Do customers view what you sell as the equivalent of mud, tar, and splatters of dead bugs? You will want to offer good value with limited customer quality concerns. Or better yet, the customer should see an exceptional and recognized superiority of your products and services. Keep your company growing even if you are considering a sale by developing new products and services. Protect what you have with patents, trademarks or copyrights.
Your pricing policies should continue to create value for your firm based on the markets that you are selling to. Don't compete on price alone, if you can help it. Let customers know that they are receiving much more than the competition could provide. Sell experience, confidence, and reliability. Prices may be more than the competitor, but this may allow your company to thrive and hold a higher value.
Invest in a good set of financial statements to present your company. If you have a smaller business, at least develop detailed internal schedules that will explain your tax return. You should have statements available for at least the last five years.
Any aberration in expenses should be easily explained as a one time event. Your gross profits should be consistent or better than your industry. Examine your cost of goods in order to shave expenses and find lower cost suppliers. A higher than average gross profit shows that you are controlling your costs and maintaining a fair price for your product or service. This will help you present an income stream that is not at risk for a business purchaser.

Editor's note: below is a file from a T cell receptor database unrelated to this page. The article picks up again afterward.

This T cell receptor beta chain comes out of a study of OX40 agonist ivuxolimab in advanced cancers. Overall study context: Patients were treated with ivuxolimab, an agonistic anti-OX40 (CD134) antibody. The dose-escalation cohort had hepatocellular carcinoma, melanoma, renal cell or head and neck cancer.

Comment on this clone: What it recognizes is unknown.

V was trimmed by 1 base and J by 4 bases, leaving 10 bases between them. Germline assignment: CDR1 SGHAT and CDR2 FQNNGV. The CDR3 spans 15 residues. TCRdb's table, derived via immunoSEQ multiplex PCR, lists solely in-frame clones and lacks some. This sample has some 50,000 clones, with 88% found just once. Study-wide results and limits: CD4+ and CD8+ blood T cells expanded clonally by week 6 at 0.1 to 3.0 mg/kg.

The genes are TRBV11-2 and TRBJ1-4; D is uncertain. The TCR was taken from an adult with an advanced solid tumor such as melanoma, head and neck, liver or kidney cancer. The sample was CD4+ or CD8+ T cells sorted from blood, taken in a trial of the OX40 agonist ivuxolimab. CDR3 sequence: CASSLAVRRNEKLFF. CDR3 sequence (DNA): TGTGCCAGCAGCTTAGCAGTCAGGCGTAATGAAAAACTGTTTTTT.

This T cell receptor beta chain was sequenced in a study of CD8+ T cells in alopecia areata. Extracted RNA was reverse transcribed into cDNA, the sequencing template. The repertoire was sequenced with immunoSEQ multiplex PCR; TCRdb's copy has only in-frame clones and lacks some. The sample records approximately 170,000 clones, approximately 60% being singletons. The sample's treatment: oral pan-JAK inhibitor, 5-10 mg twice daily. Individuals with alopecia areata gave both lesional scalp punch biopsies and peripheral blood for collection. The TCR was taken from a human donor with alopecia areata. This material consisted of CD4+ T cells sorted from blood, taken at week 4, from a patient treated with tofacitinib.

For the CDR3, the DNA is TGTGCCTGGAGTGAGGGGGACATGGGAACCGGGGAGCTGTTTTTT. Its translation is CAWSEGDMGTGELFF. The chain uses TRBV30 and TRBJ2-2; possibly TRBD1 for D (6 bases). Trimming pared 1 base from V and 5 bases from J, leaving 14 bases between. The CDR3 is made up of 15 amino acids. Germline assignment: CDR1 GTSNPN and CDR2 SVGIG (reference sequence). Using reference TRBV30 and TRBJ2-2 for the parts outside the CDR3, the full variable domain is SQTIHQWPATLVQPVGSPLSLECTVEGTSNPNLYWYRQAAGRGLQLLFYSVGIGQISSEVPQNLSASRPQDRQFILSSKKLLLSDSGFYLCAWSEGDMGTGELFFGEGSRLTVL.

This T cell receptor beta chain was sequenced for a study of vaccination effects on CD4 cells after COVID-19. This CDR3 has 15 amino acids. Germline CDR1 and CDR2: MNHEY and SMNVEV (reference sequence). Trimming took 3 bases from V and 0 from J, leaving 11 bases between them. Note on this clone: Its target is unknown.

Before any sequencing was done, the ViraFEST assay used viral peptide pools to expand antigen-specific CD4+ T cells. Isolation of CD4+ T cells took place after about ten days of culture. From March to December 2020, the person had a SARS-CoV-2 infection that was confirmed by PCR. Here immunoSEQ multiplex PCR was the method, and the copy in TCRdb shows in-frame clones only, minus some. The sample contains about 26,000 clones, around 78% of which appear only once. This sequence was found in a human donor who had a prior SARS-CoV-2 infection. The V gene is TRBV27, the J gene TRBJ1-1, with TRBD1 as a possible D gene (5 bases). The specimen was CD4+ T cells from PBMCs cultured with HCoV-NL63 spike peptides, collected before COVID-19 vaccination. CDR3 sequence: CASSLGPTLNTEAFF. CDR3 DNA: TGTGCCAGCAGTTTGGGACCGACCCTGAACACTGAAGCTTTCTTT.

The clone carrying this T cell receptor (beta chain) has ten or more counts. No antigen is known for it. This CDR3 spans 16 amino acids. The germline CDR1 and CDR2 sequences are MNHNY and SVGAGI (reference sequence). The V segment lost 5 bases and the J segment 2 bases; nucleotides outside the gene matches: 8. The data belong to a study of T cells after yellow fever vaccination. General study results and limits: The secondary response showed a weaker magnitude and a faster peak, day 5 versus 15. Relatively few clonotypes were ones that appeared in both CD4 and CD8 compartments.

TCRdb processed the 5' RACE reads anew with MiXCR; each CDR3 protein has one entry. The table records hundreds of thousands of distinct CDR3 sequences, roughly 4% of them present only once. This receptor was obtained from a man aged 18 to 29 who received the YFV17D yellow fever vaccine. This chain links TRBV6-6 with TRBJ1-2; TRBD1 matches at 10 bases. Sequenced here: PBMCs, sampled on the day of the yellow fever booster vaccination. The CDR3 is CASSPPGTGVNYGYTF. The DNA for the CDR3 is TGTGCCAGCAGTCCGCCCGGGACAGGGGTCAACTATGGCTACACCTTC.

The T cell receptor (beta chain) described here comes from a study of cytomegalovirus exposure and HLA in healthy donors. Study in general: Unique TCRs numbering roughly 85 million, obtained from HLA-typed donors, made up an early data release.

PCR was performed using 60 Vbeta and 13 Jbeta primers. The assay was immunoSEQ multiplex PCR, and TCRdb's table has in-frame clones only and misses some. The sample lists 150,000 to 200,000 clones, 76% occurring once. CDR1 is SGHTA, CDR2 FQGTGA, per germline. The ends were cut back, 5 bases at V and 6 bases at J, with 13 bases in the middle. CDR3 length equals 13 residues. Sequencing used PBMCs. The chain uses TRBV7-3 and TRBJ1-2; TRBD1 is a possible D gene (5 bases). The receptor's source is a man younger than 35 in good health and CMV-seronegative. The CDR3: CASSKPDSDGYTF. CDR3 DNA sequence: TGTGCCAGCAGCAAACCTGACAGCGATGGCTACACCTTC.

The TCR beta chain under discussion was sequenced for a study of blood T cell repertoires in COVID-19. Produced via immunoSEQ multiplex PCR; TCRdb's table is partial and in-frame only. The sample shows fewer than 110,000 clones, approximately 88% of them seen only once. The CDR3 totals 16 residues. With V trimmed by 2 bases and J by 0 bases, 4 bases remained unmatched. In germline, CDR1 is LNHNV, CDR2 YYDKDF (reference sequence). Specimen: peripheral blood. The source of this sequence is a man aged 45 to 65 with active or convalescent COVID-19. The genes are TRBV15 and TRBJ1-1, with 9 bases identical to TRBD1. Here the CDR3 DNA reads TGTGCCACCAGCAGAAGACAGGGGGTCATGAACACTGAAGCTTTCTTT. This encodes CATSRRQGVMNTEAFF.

Your financial statements should clearly show an owner's salary. If it is either above or below market, explain why. Be prepared to explain why there are excess or insufficient salaries, family employees who are not needed, excess rent or property expenses, unnecessary travel, entertainment, and auto expenses. Are there expensed items that should have been capitalized? Are your bad debt write-offs reasonable?
Watch your end of fiscal year invoicing practices that could adjust sales. Likewise, examine your end of fiscal year purchasing practices that could adjust your gross profit. Try to eliminate any inter company transactions that cloud your company's performance.
Your objective prior to selling your company should be to establish a good value for the company beyond the base level of company assets. By following these suggestions you will sell a profitable and well-run company at a price that is fair for both you and your purchaser.
Granka is Managing Director and President of The Business Brokerage Group, Inc., an Investment Banking Firm, located in Albany, NY that specializes in Mergers & Acquisitions Advisory and Private Equity Investment - valuation, financing, negotiation and sale of privately held and public businesses.